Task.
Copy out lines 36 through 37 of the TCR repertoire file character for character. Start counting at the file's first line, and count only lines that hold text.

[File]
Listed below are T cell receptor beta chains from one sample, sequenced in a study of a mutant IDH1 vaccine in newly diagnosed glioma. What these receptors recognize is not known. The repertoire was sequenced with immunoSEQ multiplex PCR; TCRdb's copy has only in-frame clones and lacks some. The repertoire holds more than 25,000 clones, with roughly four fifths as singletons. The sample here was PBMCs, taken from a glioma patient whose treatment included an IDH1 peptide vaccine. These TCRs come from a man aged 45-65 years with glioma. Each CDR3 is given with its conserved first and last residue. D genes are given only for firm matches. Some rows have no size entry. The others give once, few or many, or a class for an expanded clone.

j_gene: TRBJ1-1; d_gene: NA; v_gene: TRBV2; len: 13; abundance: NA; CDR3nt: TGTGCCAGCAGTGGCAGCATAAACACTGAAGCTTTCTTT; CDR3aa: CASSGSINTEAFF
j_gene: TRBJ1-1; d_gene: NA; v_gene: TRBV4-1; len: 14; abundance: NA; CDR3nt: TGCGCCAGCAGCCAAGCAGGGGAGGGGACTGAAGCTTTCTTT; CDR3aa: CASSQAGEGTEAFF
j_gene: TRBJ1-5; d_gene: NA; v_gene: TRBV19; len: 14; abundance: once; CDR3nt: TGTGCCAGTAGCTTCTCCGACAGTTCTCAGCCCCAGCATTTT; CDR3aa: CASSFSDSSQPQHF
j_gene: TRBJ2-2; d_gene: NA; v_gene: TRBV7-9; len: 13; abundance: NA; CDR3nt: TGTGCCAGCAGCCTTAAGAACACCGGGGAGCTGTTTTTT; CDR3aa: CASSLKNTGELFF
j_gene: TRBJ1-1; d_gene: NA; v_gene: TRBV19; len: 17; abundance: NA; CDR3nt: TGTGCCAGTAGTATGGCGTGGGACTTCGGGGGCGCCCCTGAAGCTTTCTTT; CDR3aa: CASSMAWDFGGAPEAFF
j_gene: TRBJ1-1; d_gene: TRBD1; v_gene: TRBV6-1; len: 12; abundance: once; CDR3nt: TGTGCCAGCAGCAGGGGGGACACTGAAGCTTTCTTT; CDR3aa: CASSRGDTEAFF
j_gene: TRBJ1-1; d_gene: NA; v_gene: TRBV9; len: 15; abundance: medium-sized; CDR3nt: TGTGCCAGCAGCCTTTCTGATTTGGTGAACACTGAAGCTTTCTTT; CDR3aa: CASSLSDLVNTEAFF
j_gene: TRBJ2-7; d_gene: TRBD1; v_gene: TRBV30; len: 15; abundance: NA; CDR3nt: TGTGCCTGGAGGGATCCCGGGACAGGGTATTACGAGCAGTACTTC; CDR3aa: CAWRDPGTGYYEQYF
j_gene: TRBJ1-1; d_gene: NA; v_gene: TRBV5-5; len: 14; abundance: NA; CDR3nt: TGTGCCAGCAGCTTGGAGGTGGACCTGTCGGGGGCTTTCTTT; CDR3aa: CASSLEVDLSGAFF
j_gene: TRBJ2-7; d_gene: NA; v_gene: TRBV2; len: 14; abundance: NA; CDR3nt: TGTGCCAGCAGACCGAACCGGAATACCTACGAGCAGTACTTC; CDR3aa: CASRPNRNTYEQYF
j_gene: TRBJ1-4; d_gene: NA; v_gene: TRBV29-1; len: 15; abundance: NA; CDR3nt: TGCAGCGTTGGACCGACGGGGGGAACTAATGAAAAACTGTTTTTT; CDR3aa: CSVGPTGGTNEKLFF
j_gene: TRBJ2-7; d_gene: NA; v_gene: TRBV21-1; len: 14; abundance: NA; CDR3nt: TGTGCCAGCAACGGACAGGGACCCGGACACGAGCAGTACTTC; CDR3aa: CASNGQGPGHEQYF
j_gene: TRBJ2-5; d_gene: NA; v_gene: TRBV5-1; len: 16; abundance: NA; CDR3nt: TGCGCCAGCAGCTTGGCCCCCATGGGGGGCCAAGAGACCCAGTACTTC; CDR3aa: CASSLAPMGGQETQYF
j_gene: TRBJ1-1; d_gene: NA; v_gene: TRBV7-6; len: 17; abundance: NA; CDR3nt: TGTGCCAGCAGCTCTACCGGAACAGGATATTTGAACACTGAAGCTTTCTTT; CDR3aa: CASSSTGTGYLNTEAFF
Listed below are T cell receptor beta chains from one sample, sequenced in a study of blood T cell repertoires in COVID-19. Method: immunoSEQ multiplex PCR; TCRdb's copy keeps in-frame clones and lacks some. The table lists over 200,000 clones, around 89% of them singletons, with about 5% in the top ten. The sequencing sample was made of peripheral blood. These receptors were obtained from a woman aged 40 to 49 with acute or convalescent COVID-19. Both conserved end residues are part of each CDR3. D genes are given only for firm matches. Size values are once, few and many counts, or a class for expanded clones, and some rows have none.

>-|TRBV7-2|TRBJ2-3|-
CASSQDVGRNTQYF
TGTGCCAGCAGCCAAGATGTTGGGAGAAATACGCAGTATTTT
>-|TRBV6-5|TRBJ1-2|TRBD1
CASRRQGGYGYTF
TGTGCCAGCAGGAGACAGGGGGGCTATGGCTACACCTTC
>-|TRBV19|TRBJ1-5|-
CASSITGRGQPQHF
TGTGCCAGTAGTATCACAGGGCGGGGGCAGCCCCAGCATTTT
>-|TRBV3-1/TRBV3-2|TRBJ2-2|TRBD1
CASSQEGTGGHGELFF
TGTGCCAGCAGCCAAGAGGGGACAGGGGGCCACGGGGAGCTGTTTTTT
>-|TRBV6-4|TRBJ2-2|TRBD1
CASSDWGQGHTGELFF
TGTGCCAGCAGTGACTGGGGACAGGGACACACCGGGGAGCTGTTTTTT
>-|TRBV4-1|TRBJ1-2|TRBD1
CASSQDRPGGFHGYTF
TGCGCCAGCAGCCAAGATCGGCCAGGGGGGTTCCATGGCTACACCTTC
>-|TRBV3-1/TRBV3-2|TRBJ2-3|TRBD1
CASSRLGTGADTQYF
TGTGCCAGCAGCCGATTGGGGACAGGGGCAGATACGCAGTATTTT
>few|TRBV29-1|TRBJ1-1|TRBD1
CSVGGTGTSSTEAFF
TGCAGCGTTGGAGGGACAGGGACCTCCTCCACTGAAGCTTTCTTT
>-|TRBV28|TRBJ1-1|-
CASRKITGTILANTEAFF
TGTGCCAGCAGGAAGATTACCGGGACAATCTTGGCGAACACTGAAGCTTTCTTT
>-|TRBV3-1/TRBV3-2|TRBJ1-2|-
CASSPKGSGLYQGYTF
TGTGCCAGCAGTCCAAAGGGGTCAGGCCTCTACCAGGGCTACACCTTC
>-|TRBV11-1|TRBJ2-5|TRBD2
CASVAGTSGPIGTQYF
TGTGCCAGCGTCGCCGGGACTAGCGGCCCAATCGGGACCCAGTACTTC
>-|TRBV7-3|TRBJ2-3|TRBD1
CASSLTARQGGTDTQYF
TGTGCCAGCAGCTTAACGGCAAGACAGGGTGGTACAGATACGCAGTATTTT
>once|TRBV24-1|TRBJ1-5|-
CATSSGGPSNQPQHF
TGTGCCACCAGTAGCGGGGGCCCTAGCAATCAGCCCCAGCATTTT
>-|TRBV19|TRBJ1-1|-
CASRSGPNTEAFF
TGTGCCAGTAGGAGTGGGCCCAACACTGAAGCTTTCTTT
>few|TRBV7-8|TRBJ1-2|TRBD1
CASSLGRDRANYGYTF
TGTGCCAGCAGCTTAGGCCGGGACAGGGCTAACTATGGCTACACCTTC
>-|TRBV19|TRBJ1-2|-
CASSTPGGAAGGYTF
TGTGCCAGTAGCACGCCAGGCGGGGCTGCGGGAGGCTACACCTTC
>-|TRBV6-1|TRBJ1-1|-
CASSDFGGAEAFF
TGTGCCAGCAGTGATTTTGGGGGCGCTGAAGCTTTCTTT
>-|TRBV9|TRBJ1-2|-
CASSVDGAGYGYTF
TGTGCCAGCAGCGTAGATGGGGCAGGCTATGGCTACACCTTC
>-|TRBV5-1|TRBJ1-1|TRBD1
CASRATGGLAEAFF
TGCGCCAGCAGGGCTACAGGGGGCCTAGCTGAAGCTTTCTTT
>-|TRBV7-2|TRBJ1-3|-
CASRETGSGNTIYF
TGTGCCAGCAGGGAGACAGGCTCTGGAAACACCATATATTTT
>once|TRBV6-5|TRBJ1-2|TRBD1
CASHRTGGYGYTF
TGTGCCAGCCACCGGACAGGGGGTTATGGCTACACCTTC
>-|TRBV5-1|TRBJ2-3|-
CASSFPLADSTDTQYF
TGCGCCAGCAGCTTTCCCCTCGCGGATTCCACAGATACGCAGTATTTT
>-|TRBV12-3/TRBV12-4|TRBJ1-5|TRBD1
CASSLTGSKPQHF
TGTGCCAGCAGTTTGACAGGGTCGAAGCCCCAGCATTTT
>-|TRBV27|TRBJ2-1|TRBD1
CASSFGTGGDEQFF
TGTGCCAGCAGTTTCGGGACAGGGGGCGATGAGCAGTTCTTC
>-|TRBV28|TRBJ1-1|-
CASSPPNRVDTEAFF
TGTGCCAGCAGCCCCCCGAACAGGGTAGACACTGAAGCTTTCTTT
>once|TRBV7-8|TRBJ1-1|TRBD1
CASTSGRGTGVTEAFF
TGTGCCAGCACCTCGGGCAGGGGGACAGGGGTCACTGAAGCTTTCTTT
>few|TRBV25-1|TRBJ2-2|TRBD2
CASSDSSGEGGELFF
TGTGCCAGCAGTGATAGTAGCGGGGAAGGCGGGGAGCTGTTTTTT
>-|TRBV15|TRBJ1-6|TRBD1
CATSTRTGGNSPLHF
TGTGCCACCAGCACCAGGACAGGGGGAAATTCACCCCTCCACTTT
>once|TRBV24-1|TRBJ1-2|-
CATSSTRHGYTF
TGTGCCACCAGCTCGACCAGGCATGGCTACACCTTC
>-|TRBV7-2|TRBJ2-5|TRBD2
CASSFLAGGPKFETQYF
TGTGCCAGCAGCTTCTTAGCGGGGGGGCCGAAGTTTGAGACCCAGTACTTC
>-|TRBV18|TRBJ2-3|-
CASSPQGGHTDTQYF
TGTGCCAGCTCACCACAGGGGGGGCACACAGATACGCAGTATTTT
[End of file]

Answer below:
CASSRLGTGADTQYF
TGTGCCAGCAGCCGATTGGGGACAGGGGCAGATACGCAGTATTTT